When President Reagan took office, he promised to rebuild the nation's defenses, restore economic growth, and trim the size of the federal government by limiting its role in welfare, education, and housing. He pledged to end exorbitant union contracts to make American goods competitive again, to cut taxes drastically to stimulate investment and purchasing power, and to decontrol businesses strangled by federal regulation. Even though his policies trimmed little from the size of the federal government, failed to make American goods competitive in the world market, and led to increased consolidation rather than competition, many Americans believed that he had improved the country's economic situation.
Reagan blamed the nation's economic ills on declining capital investment and a tax structure biased against work and productive investment. To stimulate the economy, he persuaded Congress to slash tax rates. In 1981, he pushed a bill through Congress cutting taxes 5 percent in 1981 and 10 percent in 1982 and 1983. In 1986, the administration pushed through another tax bill, which substantially reduced tax rates of the wealthiest Americans to 28 percent, while closing a variety of tax loopholes.
In August 1981, Reagan dealt a devastating blow to organized labor by firing 15,000 striking air-traffic controllers. Union leaders condemned the firings, but in an anti-union atmosphere, most Americans backed Reagan. His popularity ratings soared.
To strengthen the nation's defenses, the Reagan administration doubled the defense budget--to more than $330 billion by 1987. Reagan believed that a militarily strong America would not have been humiliated by Iran and would have discouraged Soviet adventurism.
Reagan expanded the Carter administration's efforts to decontrol and deregulate the economy. Congress deregulated the banking and natural gas industries and lifted ceilings on interest rates. Federal price controls on airfares were lifted as well. The Environmental Protection Agency relaxed its interpretation of the Clean Air Act; and the Department of the Interior opened up large areas of the federal domain, including offshore oil fields, to private development.
The results of deregulation were mixed. Bank interest rates became more competitive, but smaller banks found it difficult to hold their own against larger institutions. Natural gas prices increased, as did production, easing some of the country's dependence on foreign fuel. Airfares on high-traffic routes between major cities dropped dramatically, but fares for short, low-traffic flights skyrocketed. Most critics agreed, however, that deregulation had restored some short-term competition to the marketplace. Yet in the long-term, competition also led to increased business failures and consolidation.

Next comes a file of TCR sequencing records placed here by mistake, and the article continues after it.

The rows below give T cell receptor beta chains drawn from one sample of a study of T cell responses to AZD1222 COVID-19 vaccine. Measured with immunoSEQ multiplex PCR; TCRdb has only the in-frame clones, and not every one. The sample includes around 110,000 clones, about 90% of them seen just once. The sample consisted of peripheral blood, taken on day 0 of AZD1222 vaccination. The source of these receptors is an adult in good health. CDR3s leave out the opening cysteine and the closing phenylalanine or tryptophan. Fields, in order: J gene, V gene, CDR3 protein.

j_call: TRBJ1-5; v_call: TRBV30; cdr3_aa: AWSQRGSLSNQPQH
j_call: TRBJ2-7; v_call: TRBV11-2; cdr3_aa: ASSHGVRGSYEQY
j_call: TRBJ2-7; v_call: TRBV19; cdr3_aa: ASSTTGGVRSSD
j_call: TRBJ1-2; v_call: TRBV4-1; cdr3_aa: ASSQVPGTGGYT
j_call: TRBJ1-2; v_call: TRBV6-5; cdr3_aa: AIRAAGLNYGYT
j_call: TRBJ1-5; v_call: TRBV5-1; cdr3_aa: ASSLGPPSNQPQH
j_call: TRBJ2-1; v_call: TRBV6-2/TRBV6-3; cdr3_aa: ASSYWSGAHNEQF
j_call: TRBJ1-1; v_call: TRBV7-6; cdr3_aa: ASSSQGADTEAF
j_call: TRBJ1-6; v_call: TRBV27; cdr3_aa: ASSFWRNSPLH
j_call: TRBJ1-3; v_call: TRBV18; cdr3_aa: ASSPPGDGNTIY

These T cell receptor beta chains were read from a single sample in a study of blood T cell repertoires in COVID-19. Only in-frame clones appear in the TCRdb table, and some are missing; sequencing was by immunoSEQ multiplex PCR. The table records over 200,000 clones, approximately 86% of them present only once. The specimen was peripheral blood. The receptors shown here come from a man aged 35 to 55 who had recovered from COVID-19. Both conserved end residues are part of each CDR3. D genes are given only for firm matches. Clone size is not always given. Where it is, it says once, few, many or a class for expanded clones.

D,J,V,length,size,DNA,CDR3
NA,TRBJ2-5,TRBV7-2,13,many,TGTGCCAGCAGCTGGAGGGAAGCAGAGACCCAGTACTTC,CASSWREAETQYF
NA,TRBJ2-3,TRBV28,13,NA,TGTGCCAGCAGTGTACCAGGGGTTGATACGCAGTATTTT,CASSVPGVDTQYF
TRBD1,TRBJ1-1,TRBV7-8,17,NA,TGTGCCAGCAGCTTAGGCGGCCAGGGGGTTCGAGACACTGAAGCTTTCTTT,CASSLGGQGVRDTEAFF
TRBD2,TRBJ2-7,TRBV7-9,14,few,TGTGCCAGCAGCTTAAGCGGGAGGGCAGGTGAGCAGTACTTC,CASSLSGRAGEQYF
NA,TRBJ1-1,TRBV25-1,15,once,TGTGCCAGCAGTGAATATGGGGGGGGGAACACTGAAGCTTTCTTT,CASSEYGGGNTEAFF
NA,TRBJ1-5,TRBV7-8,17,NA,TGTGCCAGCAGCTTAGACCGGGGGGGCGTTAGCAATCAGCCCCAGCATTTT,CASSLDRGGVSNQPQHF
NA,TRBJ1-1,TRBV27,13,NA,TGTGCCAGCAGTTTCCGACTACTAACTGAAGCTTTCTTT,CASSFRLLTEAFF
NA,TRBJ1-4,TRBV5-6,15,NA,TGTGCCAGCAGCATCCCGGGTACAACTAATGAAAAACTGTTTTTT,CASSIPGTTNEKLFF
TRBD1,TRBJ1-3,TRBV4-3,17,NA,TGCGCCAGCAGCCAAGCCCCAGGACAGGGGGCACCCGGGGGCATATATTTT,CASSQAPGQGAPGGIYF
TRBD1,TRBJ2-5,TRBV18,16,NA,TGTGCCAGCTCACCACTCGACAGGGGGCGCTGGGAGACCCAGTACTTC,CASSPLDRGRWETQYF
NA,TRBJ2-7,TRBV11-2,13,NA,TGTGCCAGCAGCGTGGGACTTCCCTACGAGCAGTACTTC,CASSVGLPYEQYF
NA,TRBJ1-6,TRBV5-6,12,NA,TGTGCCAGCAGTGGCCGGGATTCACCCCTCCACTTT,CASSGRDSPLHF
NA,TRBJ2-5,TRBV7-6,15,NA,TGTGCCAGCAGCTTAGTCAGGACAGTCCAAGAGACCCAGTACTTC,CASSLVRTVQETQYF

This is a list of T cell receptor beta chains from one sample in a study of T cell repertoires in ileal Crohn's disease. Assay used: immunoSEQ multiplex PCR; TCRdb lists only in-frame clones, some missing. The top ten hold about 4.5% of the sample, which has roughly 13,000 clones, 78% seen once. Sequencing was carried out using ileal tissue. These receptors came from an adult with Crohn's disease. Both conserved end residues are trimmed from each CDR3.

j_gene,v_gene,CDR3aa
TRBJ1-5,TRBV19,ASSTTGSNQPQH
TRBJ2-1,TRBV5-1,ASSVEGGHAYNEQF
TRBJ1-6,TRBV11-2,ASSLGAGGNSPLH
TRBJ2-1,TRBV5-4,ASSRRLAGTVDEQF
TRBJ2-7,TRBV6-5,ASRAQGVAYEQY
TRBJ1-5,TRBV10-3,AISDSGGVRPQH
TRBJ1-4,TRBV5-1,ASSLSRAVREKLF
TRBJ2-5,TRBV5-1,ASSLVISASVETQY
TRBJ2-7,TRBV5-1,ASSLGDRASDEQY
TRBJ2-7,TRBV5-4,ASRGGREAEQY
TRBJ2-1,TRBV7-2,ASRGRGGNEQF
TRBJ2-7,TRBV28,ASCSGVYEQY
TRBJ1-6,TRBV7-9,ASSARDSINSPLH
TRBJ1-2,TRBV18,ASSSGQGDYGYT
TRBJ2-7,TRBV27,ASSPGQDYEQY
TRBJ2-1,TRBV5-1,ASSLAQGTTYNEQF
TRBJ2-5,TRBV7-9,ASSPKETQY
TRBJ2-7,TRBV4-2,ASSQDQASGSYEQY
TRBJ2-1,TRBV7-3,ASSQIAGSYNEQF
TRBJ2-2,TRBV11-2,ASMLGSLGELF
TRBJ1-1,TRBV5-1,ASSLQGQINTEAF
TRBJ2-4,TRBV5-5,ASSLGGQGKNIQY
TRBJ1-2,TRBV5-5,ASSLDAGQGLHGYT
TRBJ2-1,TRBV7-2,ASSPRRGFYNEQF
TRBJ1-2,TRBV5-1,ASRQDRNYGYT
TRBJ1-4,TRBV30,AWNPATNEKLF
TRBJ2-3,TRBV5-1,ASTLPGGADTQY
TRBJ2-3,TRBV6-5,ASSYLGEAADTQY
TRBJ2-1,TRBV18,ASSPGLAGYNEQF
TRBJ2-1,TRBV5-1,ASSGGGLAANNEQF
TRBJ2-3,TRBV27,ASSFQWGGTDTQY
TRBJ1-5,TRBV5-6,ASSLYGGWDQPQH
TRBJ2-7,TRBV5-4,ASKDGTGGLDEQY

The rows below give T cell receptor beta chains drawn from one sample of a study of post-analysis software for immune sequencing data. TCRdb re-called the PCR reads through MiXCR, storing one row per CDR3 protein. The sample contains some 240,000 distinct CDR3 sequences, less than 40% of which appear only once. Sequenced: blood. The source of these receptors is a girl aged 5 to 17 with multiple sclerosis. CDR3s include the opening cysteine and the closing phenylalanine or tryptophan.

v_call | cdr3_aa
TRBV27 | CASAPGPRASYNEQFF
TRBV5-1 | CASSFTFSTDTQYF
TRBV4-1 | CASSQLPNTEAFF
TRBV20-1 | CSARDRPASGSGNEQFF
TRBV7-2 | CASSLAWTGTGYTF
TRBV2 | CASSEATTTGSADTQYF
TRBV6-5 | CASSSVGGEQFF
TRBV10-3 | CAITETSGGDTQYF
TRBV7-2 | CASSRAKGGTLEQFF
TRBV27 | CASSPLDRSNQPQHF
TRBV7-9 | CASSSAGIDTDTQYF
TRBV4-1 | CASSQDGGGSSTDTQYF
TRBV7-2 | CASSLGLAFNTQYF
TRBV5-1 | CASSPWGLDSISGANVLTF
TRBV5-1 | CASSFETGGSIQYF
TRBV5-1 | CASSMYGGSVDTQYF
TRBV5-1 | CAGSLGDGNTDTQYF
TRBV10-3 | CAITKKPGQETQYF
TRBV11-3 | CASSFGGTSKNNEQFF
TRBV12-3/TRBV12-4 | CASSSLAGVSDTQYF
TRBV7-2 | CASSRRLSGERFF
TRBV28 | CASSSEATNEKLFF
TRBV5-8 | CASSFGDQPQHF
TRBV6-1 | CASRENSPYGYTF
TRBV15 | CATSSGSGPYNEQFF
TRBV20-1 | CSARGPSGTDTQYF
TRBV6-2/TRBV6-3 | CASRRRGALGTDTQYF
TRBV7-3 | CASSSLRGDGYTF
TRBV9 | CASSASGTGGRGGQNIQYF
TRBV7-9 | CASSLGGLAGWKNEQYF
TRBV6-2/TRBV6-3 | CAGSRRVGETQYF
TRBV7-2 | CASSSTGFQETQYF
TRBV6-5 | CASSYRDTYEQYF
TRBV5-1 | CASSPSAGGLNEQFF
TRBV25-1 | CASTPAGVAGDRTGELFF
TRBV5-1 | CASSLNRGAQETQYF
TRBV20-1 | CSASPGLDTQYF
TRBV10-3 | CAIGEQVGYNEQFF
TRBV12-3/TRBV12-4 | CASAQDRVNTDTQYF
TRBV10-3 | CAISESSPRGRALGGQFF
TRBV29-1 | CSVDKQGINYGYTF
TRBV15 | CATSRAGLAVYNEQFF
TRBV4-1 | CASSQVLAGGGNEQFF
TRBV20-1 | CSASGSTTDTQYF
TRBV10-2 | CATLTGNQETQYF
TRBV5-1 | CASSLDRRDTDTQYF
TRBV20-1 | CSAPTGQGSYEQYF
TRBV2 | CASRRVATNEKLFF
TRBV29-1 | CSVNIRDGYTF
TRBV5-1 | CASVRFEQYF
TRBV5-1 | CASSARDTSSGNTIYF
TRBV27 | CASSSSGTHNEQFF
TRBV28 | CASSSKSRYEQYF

Reagan's laissez-faire principles could also be seen in his administration's approach to social programs. Convinced that federal welfare programs promoted laziness, promiscuity, and moral decay, Reagan limited benefits to those he considered the "truly needy." His administration cut spending on a variety of social welfare programs, including Aid to Families with Dependent Children; food stamps; child nutrition; job training for young people; programs to prevent child abuse; and mental health services. The Reagan administration also eliminated welfare assistance for the working poor and reduced federal subsidies for child-care services for low-income families. Symbolic of the Reagan social service cuts, an attempt was made by the Agriculture Department in 1981 to allow ketchup to be counted as a vegetable in school lunches.
Reagan left office while the economy was in the midst of its longest post-World War II expansion. The economy was growing faster, with less inflation, than at any time since the mid-1960s. Adjusted for inflation, disposable personal income per person rose 20 percent after 1980. Inflation fell from 13 percent in 1981 to less than 4 percent annually. Unemployment was down to approximately 5 percent.
Critics, however, charged that Reagan had only created the illusion of prosperity. They denounced the massive federal budget deficit, which increased $1.5 trillion during the Reagan presidency--a deficit that was three times the debt accumulated by all 39 of Reagan's presidential predecessors. His critics decried the growing income gap between rich and poor. They also criticized the expensive consequences of reduced government regulation, namely, cleaning up federal nuclear weapons facilities, and especially, bailing out the nation's savings and loans industry.
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